YPSILANTI, Mich. — Members of the Michigan Corn Growers Association (MCGA) called on the Environmental Protection Agency (EPA) to uphold the Renewable Fuel Standard (RFS) and maintain a strong, equitable rule that follows Congressional intent and levels the playing field for America’s farmers by using the annual volume rule to repair the damage from extensive refinery exemptions.
Four MCGA members testified before EPA at a field hearing held in Ypsilanti Wednesday: Russell Braun, farmer from Ovid; Don Morse, farmer from Birch Run; Scott Miller, farmer from Elsie; and Dennis Heffron, farmer from Belding.
“Ethanol has a huge impact on rural economies like mine,” said Dennis Heffron, farmer and MCGA member from Belding. “Ethanol production not only provides an important market for corn farmers, it benefits the nation’s economy and energy security by creating nearly 360,000 jobs and displacing 527 million barrels of foreign oil. Consumers win with a higher-octane fuel that enhances engine performance, offers environmental and air quality benefits and costs less than regular gas.”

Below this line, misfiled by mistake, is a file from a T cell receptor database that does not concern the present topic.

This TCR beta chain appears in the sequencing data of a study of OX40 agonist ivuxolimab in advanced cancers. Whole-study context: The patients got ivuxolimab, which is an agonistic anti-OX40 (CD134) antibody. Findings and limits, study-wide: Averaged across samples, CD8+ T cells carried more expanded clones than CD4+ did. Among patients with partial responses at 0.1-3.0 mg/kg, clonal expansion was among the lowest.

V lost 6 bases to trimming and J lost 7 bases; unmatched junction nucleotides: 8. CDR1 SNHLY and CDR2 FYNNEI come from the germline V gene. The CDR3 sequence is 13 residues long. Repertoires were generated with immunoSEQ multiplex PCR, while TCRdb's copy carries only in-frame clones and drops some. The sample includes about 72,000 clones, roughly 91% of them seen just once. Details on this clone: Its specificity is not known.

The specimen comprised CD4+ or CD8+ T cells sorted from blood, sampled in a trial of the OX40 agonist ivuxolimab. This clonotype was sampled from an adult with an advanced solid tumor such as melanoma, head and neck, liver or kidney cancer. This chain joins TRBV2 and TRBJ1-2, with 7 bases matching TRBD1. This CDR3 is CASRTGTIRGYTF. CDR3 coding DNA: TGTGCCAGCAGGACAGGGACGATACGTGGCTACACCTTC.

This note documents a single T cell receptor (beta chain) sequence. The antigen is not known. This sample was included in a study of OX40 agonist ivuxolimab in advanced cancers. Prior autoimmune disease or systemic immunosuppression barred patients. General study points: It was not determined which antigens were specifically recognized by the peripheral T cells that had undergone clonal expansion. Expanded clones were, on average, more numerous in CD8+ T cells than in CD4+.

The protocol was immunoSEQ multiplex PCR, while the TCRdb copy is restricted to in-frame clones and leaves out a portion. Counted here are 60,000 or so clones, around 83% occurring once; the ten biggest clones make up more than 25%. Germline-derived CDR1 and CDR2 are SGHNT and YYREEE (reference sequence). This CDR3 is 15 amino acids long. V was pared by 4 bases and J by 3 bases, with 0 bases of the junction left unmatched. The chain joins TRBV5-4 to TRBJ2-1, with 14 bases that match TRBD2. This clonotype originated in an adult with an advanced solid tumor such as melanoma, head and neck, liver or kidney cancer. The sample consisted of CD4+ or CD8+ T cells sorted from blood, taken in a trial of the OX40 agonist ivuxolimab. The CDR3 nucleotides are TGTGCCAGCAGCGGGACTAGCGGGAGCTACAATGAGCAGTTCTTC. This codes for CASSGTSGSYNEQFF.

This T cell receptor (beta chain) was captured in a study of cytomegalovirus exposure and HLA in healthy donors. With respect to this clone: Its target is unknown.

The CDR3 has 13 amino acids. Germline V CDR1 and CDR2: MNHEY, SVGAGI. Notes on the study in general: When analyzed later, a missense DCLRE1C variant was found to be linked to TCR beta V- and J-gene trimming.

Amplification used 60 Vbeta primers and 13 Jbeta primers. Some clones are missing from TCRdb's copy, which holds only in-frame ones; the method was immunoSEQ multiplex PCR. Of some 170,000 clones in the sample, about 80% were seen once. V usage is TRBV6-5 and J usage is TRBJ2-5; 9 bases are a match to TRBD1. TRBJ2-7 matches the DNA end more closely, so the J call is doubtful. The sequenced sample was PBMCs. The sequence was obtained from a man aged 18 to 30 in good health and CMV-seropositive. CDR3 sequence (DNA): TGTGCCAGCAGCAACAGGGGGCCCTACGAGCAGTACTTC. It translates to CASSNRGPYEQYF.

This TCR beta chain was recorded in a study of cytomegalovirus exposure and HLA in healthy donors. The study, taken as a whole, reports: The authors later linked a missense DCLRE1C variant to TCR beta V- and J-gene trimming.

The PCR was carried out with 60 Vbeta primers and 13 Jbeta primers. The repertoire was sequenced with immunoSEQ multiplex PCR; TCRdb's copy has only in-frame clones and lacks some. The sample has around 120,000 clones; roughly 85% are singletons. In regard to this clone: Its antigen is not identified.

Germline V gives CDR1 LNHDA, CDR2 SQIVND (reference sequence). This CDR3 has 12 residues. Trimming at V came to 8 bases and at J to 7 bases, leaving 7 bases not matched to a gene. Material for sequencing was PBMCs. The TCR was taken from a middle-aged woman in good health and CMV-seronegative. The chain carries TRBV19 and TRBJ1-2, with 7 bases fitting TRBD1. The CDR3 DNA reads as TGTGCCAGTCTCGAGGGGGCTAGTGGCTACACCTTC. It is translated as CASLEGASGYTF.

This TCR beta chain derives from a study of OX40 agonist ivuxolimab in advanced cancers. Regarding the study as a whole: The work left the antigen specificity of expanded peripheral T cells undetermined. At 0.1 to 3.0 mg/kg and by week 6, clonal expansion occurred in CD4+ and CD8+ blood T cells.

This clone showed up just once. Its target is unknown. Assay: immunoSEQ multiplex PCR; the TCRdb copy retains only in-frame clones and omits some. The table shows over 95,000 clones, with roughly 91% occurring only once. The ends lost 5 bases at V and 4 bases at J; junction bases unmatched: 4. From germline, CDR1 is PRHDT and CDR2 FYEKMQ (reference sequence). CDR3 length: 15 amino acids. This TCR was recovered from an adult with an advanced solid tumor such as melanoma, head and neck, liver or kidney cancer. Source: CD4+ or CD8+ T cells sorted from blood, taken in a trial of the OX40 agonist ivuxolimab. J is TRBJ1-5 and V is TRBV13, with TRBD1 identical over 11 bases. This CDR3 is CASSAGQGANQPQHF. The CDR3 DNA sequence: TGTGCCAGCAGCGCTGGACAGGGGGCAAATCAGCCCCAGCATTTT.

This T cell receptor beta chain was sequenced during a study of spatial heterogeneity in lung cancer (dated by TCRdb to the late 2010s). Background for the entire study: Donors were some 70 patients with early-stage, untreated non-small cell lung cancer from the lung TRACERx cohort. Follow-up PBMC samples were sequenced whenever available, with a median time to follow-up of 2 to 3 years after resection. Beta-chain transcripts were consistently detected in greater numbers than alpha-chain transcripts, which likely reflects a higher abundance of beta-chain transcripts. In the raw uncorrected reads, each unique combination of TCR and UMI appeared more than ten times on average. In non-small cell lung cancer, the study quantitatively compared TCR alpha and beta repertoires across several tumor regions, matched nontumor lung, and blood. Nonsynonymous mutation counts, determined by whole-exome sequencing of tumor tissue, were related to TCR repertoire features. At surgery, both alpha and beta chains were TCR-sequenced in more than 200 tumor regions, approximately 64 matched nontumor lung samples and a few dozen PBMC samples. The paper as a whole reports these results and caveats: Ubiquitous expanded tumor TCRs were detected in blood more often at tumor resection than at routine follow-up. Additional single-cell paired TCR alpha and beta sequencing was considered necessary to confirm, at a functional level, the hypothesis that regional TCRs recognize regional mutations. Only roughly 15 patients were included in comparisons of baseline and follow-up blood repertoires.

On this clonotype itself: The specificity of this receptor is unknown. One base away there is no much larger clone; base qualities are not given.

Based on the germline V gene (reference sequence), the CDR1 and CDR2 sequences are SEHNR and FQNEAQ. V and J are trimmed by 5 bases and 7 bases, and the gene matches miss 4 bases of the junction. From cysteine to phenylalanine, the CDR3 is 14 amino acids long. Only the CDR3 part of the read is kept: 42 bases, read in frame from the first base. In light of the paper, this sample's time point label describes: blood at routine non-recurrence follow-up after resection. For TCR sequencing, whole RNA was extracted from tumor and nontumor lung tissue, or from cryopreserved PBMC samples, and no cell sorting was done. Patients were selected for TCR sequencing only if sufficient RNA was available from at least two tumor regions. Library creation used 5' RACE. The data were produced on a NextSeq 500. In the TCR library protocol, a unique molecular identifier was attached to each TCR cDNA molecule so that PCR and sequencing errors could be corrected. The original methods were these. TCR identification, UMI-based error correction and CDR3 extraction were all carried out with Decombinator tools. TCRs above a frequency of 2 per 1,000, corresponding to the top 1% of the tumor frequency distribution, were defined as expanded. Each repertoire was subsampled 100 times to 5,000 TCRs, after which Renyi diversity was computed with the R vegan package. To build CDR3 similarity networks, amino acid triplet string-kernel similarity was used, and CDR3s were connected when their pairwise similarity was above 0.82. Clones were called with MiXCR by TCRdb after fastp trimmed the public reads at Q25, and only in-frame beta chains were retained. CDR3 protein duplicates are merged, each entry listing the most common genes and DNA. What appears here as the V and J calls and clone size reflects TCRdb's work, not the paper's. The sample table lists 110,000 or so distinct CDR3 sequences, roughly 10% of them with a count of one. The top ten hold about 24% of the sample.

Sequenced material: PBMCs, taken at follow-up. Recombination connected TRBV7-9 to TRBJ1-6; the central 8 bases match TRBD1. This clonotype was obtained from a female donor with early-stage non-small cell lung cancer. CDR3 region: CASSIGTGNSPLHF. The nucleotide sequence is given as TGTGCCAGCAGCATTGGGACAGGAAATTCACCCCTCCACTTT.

EPA’s proposal supports some growth in the RFS volumes and continues to propose an implied 15-billion-gallon volume for conventional ethanol. However, the proposed rule allows for retroactive refinery exemptions, without reallocating those waived gallons, undercutting the volume targets and rendering the proposed blending levels meaningless. In the past year, EPA has retroactively waived 2.25 billion ethanol equivalent-gallons from the 2016 and 2017 volumes through 48 refinery exemptions, many of which went to refineries owned by large, profitable companies.
“Ethanol is a homegrown, American made, cleaner burning fuel that saves consumers money at the pump and reduces greenhouse gas emissions by 43 percent compared with gasoline,” said Don Morse, farmer and MCGA member from Birch Run. “EPA is supposed to be looking out for what’s good for the American consumer and the country. We’ve had a lot of stumbling blocks along the way, one of them being the unnecessary waivers to refineries. I ask that EPA do what the intent of the law was and what’s good for country and the American people and uphold the RFS.”
Farmers across the country can join this effort by visiting http://www.standupforcorn.com/take-action.html to submit their comments to EPA.
— Michigan Corn Growers Association
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